History

Kirkandrews has been a site of a religious building since written records began and possibly long before that. On the edge of the nearby graveyard is the site of the mediaeval church of Kirkandrews, which probably originated as a monastery. It is said that the monks had to pick out stones from the surrounding fields as a penance – surely a never-ending task in this rocky land.

Robert McWhae's gravestone at Kirkandrews

“Memento Mori: Here lyes Robert McWhae who was barbarously shot to death by Captane Douglash in this paroch [parish] for his adherence to Scotlands reformation convenants national and solemn league 1685”

Kirkandrews was a stronghold of the Solemn League and Covenant in the 17th century and several parishioners were executed for opposing the appointment of bishops. A notable stone in the nearby graveyard is that of the Covenanter Robert McWhae, who was “barbarously shot to death” in 1685 for his beliefs.  The stone itself is a 19th century replica.

Despite the Covenanters’ religious fervour, Kirkandrews was also known for its St Lawrence Fair, on 9th August each year, which was notorious for a wild form of horse-racing and was condemned by the local minister as “a time of great lechery and lewdness and should be suppressed”. (By coincidence, one of James Brown’s great-grandsons was married at Kirkandrews on 9th August 1997.)  Kirkandrews was united with the neighbouring parish of Senwick in 1670, to form the parish of Borgue.

Road near Knockbrex

Dry-stone dykes and wild flowers on the roadside at Knockbrex, near Kirkandrews

In the 19th century, Borgue was a prosperous farming parish, with over a thousand inhabitants, many more than at the present day. The poet and musician William Nicholson, “the Bard of Galloway”, was buried at Kirkandrews in 1849. At one time, his work was nearly as highly acclaimed as that of Robert Burns, but it has only recently been rescued from obscurity.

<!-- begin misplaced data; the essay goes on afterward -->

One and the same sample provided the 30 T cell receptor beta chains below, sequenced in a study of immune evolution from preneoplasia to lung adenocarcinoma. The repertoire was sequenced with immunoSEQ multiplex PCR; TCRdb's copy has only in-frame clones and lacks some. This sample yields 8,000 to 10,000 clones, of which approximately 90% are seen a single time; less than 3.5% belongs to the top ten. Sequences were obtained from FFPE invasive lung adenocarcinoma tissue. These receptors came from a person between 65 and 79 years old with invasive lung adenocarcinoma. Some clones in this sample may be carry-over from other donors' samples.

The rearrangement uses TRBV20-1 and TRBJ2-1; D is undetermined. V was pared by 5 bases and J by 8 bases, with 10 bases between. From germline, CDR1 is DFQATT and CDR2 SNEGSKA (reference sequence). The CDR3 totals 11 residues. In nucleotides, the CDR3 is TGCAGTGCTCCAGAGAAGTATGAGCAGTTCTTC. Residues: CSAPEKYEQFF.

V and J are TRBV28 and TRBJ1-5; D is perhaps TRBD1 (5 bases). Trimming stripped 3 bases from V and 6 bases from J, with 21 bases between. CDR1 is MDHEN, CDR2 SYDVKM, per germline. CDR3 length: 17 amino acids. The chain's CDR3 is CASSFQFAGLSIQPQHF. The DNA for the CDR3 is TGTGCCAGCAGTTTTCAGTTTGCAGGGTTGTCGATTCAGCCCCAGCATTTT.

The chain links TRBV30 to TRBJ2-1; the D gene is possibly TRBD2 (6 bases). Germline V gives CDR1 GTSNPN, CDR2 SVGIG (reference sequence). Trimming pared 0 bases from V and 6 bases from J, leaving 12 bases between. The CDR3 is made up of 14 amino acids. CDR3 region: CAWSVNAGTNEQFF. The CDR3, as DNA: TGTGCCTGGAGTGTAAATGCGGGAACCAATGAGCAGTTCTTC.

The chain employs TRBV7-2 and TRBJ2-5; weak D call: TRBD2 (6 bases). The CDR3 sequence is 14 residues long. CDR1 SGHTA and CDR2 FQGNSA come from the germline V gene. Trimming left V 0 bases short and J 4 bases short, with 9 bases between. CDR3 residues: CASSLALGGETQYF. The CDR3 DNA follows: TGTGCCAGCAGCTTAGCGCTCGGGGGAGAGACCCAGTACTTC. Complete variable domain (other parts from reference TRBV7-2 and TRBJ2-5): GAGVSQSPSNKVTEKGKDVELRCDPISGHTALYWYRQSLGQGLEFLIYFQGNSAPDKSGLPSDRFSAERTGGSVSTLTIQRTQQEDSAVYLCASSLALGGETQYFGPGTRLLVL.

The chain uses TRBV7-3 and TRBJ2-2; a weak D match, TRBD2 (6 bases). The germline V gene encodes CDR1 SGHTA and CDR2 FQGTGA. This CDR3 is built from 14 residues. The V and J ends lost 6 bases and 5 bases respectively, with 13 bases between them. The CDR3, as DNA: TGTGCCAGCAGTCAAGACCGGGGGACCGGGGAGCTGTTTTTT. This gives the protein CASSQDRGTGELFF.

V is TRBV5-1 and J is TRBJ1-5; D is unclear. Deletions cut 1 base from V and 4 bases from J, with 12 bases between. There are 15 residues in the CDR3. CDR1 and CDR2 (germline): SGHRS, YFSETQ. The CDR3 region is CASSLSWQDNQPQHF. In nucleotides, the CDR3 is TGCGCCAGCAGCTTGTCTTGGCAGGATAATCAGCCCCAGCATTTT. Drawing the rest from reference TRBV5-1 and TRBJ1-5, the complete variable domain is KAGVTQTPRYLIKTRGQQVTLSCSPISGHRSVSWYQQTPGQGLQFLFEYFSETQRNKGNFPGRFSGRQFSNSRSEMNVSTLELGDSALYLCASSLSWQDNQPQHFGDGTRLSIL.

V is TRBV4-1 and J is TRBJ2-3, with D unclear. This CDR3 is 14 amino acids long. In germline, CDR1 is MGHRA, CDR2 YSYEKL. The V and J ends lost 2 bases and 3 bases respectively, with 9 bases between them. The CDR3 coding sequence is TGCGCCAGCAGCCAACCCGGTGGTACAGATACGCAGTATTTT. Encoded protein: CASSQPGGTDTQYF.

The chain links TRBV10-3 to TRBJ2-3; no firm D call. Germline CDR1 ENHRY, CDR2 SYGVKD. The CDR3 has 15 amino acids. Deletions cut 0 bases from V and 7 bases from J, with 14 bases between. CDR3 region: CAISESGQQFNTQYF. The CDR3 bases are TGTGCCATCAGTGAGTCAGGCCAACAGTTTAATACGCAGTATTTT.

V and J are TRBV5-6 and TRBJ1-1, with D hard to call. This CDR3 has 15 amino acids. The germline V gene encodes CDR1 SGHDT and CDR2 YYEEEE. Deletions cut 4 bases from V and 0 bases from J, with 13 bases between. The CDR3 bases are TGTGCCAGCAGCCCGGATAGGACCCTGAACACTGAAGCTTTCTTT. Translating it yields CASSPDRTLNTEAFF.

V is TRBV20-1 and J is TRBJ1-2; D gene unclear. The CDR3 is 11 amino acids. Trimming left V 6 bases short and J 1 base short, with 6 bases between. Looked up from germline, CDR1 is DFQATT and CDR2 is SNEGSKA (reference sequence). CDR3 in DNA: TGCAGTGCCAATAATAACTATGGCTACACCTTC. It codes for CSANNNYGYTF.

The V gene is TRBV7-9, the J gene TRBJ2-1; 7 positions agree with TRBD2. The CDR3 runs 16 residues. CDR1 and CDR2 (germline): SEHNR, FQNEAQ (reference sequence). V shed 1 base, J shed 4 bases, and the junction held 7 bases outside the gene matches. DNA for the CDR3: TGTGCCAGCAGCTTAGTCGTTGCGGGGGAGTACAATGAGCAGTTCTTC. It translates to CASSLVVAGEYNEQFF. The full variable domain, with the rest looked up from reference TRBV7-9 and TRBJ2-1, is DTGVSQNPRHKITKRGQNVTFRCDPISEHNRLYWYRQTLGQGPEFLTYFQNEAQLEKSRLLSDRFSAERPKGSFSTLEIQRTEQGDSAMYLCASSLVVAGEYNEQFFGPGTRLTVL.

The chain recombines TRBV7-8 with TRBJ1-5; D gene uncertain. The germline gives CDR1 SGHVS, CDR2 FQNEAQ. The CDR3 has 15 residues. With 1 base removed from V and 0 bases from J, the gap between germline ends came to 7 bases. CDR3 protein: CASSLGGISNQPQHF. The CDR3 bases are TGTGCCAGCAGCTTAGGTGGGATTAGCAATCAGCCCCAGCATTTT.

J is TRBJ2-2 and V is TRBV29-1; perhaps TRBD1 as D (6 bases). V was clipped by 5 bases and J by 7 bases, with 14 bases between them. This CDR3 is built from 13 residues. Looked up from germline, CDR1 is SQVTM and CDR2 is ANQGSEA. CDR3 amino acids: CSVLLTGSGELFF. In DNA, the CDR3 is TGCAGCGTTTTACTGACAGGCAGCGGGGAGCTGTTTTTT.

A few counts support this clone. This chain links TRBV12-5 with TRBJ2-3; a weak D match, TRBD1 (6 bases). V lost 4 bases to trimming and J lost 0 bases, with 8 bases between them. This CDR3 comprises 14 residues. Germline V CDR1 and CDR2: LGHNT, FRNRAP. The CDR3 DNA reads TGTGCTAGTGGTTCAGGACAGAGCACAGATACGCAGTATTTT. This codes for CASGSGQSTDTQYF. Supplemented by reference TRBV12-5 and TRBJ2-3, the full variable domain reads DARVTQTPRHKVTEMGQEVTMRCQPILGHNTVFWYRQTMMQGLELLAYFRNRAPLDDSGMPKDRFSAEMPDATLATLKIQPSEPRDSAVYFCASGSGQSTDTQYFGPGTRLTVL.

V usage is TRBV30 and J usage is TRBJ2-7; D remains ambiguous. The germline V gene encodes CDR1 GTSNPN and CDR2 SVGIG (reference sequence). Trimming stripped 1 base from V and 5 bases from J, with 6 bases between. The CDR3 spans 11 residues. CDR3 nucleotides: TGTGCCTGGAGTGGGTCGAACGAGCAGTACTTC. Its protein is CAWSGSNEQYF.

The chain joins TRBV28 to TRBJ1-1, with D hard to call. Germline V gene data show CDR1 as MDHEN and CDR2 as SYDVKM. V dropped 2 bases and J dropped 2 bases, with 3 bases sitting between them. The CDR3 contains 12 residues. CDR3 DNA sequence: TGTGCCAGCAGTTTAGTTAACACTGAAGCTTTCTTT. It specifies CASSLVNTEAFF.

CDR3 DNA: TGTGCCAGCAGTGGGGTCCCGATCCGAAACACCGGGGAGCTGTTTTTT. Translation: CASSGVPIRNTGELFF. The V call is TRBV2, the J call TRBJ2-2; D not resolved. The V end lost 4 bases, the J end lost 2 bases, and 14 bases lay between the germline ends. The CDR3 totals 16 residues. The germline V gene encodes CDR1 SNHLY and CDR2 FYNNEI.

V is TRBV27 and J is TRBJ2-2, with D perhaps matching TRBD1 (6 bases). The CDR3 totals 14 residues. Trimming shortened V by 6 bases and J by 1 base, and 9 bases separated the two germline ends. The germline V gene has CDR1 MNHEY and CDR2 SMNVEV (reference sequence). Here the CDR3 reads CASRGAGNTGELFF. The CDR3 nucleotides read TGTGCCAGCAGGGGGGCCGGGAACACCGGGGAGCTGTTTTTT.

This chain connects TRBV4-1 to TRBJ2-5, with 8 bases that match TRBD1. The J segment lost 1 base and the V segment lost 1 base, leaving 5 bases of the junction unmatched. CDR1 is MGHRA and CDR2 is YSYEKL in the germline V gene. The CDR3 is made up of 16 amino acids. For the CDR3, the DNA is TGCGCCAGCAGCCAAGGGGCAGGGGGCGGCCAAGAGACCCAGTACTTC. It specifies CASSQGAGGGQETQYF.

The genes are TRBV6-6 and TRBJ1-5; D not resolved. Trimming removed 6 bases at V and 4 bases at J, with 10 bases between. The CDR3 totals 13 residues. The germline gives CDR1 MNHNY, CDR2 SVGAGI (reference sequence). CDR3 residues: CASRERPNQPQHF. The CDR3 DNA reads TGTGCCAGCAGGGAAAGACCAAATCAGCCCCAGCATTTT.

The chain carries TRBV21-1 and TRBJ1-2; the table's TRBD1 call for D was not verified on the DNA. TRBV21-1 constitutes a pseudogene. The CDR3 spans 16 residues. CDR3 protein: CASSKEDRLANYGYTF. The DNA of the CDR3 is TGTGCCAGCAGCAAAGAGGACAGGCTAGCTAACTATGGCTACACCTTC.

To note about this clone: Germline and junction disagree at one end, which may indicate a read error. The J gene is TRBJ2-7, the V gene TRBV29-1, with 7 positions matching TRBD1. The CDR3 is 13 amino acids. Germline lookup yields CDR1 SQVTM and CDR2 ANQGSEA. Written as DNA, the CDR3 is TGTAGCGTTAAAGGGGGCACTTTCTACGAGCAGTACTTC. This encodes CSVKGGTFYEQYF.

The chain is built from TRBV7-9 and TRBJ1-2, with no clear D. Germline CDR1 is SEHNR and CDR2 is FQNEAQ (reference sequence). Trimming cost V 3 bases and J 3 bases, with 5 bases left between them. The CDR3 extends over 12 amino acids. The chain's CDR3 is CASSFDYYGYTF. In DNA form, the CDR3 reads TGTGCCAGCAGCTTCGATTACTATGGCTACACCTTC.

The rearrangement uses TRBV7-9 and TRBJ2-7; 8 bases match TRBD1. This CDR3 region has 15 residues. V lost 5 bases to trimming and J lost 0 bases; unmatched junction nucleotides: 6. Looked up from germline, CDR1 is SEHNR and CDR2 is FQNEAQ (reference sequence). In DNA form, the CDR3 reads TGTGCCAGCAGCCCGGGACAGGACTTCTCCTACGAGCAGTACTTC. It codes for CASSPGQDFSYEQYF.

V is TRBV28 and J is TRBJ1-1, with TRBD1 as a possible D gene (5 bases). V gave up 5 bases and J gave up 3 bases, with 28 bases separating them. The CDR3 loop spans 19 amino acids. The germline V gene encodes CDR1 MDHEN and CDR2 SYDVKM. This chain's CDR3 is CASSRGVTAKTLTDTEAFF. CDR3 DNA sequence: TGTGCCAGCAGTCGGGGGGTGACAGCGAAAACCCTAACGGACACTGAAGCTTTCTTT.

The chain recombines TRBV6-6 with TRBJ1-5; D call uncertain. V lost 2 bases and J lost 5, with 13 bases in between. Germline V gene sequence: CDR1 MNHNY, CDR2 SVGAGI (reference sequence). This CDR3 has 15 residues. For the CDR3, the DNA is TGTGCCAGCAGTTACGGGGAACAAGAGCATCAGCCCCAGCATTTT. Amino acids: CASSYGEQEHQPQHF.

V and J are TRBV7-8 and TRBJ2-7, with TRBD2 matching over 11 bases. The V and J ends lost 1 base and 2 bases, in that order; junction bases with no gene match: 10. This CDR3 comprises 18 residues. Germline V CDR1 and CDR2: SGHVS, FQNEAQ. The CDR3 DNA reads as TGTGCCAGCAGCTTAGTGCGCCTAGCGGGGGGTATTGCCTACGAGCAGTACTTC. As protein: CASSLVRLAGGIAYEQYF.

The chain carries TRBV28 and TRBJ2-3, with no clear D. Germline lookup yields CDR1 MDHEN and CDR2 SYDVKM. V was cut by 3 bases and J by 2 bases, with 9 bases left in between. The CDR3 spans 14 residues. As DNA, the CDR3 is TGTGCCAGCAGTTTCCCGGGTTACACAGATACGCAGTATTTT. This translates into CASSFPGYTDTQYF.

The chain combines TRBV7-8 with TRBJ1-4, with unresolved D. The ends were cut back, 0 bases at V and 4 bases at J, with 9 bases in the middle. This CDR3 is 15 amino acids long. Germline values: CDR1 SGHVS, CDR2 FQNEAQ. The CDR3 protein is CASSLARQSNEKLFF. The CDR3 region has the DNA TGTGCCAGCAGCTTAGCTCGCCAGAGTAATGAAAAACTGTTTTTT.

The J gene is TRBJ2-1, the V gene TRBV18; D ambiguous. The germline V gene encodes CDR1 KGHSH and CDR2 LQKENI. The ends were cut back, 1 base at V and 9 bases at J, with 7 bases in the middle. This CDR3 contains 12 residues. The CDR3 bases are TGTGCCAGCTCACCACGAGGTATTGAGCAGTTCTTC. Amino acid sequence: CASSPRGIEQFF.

Ardwall Island

The view from the hill above Kirkandrews on a misty day

James Brown bought the Knockbrex estate, including Kirkandrews, in 1894. Although he lived in Manchester and ran his business there, he had family roots in south-west Scotland. He carried out many improvements, including building the church and several other houses, and is buried in front of the church. A large part of the estate was sold, mainly to its tenants, between 1920 and 1950.

Nowadays, Kirkandrews is well-known for its scenery and its wildlife, especially flowers, birds and marine life, as well as for its unique buildings.  The coastline of Borgue, including Kirkandrews, is a Site of Special Scientific Interest.

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3 Responses to History

  1. Marian Rochester says:

    Great website, well done Kirkandrews Trustees.

  2. Dawn Randlo says:

    Thank you for this website. Just moved to live in Borgue for six months and very interested in the local history.

    • jkmbrown says:

      Hi Dawn – I’ve only just seen this! I’ve just discovered a glitch in the way this site is set up. I hope you’ve had a chance to visit the Kirk. If not, it’s open most Sunday afternoons through the summer. Best wishes and I really hope you enjoy living in Borgue (sadly I don’t live there anymore). James Brown

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